And what happiness will be yours when people blame you and ill-treat you and say all kinds of slanderous things against you for my sake! Be glad then, yes, be tremendously glad—for your reward in Heaven is magnificent. They persecuted the prophets before your time in exactly the same way. (Matt 5:1-10 Phillips)

If I am honest with myself my definition of happy is most often the opposite of these statements that Jesus makes about happiness. I don’t want to be humble, experience sorrow, be merciful, make peace. Instead I want to build my own kingdom, have security, cut corners, take offense, and be in a constant state of pleasure. In addition to that, I want to turn to another person, an object, or an ideal and settle for temporary “happiness” at the expense of true contentment.

So how might we lean into Keating’s invitation to change the direction we are looking for happiness?  Perhaps part of the answer is in Isaiah’s invitation into quietness, “In quietness and trust…” What if the answer is in the pause, in getting quiet long enough to be honest and ask ourselves what we are currently doing/looking to for happiness? I did this when I awoke this morning. What was revealed to me in the quiet wasn’t pretty. Pride, vanity, and my own selfish desires surfaced. As I confessed those passions once again to God I was able to remember that my heart is good, it matters to God and that He is the only true source of happiness? Thanks be to God!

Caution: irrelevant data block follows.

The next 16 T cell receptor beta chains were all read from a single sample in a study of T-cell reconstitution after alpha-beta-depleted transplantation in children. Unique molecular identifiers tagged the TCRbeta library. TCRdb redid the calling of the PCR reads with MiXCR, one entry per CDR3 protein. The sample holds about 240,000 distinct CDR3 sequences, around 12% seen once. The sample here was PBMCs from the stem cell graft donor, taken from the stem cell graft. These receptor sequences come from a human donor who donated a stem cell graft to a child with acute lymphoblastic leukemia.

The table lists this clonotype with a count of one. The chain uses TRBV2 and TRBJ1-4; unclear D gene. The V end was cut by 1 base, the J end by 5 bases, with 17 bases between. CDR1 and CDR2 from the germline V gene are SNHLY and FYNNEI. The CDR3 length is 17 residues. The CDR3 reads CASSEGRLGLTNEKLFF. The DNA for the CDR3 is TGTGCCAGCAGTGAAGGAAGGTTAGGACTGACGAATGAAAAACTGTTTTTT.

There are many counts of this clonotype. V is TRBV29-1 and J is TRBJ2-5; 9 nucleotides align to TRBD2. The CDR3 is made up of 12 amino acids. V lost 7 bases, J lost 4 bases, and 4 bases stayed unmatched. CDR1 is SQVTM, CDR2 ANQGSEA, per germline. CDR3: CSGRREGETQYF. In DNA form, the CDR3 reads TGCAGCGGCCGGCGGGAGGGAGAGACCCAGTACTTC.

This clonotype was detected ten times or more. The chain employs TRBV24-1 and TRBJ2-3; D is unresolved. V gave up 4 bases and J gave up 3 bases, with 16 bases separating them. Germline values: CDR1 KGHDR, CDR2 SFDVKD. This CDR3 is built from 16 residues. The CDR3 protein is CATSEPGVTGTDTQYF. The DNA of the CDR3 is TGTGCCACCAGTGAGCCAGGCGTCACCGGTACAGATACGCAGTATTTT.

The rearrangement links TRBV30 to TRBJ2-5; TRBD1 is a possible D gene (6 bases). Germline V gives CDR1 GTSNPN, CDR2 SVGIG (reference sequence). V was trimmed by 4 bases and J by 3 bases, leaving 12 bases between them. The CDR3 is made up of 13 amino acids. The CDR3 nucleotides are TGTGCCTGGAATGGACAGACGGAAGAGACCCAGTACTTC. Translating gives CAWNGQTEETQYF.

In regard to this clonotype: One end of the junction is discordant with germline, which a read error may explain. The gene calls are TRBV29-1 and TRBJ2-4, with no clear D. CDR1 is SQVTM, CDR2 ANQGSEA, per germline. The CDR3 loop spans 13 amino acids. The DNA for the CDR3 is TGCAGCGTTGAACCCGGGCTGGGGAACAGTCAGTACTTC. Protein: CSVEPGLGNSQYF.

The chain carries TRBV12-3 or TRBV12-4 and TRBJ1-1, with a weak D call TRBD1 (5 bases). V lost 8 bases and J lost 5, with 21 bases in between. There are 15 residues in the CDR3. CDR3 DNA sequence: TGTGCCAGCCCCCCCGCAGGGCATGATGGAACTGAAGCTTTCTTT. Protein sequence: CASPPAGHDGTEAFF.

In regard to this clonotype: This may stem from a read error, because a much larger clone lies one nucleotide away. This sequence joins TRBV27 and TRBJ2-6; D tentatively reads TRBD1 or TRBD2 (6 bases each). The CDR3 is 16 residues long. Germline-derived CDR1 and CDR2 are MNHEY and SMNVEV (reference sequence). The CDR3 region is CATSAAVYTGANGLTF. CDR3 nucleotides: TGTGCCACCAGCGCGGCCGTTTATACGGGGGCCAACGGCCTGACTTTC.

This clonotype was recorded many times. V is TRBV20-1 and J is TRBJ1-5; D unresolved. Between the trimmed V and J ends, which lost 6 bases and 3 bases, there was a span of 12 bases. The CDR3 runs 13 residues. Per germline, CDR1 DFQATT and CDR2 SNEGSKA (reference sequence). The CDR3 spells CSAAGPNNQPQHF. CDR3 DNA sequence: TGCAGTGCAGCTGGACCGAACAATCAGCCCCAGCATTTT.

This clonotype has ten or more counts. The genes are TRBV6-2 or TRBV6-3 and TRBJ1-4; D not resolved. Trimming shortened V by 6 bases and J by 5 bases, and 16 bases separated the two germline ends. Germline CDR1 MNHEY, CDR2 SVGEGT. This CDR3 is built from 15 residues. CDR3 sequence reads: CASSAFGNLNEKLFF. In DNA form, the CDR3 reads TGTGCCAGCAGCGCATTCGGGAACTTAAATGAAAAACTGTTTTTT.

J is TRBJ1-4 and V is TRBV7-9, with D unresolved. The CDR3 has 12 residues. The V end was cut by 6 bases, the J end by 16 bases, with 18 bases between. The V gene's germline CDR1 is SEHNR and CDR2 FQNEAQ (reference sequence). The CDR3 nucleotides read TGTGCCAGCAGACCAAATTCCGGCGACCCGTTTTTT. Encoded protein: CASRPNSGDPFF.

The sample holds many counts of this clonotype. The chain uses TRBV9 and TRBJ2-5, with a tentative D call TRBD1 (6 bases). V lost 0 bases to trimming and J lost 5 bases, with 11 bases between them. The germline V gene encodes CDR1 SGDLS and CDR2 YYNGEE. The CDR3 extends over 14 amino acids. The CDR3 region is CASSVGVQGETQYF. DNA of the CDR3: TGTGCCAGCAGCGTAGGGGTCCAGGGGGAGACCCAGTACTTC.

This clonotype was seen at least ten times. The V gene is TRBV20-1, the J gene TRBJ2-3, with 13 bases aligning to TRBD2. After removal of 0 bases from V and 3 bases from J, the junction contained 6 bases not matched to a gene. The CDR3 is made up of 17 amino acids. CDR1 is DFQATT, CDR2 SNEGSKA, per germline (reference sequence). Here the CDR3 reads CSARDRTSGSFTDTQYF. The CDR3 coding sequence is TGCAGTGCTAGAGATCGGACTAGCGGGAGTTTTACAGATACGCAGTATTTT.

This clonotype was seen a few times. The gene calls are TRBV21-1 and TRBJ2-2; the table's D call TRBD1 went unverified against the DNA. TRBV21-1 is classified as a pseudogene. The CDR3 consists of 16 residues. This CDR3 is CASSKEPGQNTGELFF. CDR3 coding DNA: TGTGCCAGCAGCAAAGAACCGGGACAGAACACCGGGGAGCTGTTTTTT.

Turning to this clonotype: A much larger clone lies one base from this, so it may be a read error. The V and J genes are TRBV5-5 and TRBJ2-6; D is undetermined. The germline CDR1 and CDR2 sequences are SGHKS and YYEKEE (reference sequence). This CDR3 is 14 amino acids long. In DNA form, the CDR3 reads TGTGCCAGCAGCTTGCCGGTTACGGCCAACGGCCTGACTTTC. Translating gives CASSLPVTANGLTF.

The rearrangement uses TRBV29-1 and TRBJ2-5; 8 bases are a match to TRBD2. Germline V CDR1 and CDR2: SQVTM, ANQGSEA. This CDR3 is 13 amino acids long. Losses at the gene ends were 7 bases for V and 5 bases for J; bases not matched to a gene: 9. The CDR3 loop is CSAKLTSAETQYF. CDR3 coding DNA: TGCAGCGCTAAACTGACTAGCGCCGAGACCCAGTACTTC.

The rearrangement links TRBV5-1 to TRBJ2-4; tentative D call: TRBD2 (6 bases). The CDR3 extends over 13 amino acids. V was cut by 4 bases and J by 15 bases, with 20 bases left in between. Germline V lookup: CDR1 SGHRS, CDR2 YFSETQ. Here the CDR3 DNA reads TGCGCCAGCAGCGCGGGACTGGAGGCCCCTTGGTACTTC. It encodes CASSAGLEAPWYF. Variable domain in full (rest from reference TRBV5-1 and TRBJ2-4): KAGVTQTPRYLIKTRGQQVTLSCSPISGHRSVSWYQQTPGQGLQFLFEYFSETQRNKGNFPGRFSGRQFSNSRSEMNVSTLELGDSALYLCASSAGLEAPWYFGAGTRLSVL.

Is Our World Repenting?

Throughout Lent we have been unpacking one statement of the prophet Isaiah:

“In repentance and rest is your salvation, in quietness and trust is your strength, but you would have none of it.” ((Is 30:15)

I’ve been wondering off and on the past few weeks, is our world repenting right now? Most of us have been conditioned to think of repentance as a bad word. Feel bad about yourself, say your sorry for the same mistakes over and over again! That is not repentance, not even close. Repentance is re-evaluation that leads to action. With that definition in mind, is this a season that is causing us to re-evaluate our lives? To re-evaluate what matters, how we spend our time, what we spend our moments doing and thinking about?

In the midst of a crisis we can actually go further down the road that Isaiah and Jesus warn against. Isaiah’s observation of the people he was speaking to, “but you would have none of it.”  Jesus seems to have similar language to Isaiah when asked a question by the Pharisees,

1Now on the same occasion there were some present who reported to Him about the Galileans whose blood Pilate had mixed with their sacrifices. And Jesus said to them, “Do you suppose that these Galileans were greater sinners than all other Galileans because they suffered this fate? I tell you, no, but unless you repent, you will all likewise perish. Or do you suppose that those eighteen on whom the tower in Siloam fell and killed them were worse culprits than all the men who live in Jerusalem? I tell you, no, but unless you repent, you will all likewise perish.”(Lk 13:1-5)

The temptation when crisis hits is not to repent, not to re-think our lives or re-evaluate, we don’t have time for it. We have to try to figure out how to do life amidst the latest crisis. But isn’t that really what we were trying to do before the crisis, trying to figure out, mostly on our own terms, how to do life given whatever was in front of us that day? What if Isaiah and Jesus are inviting us into something more?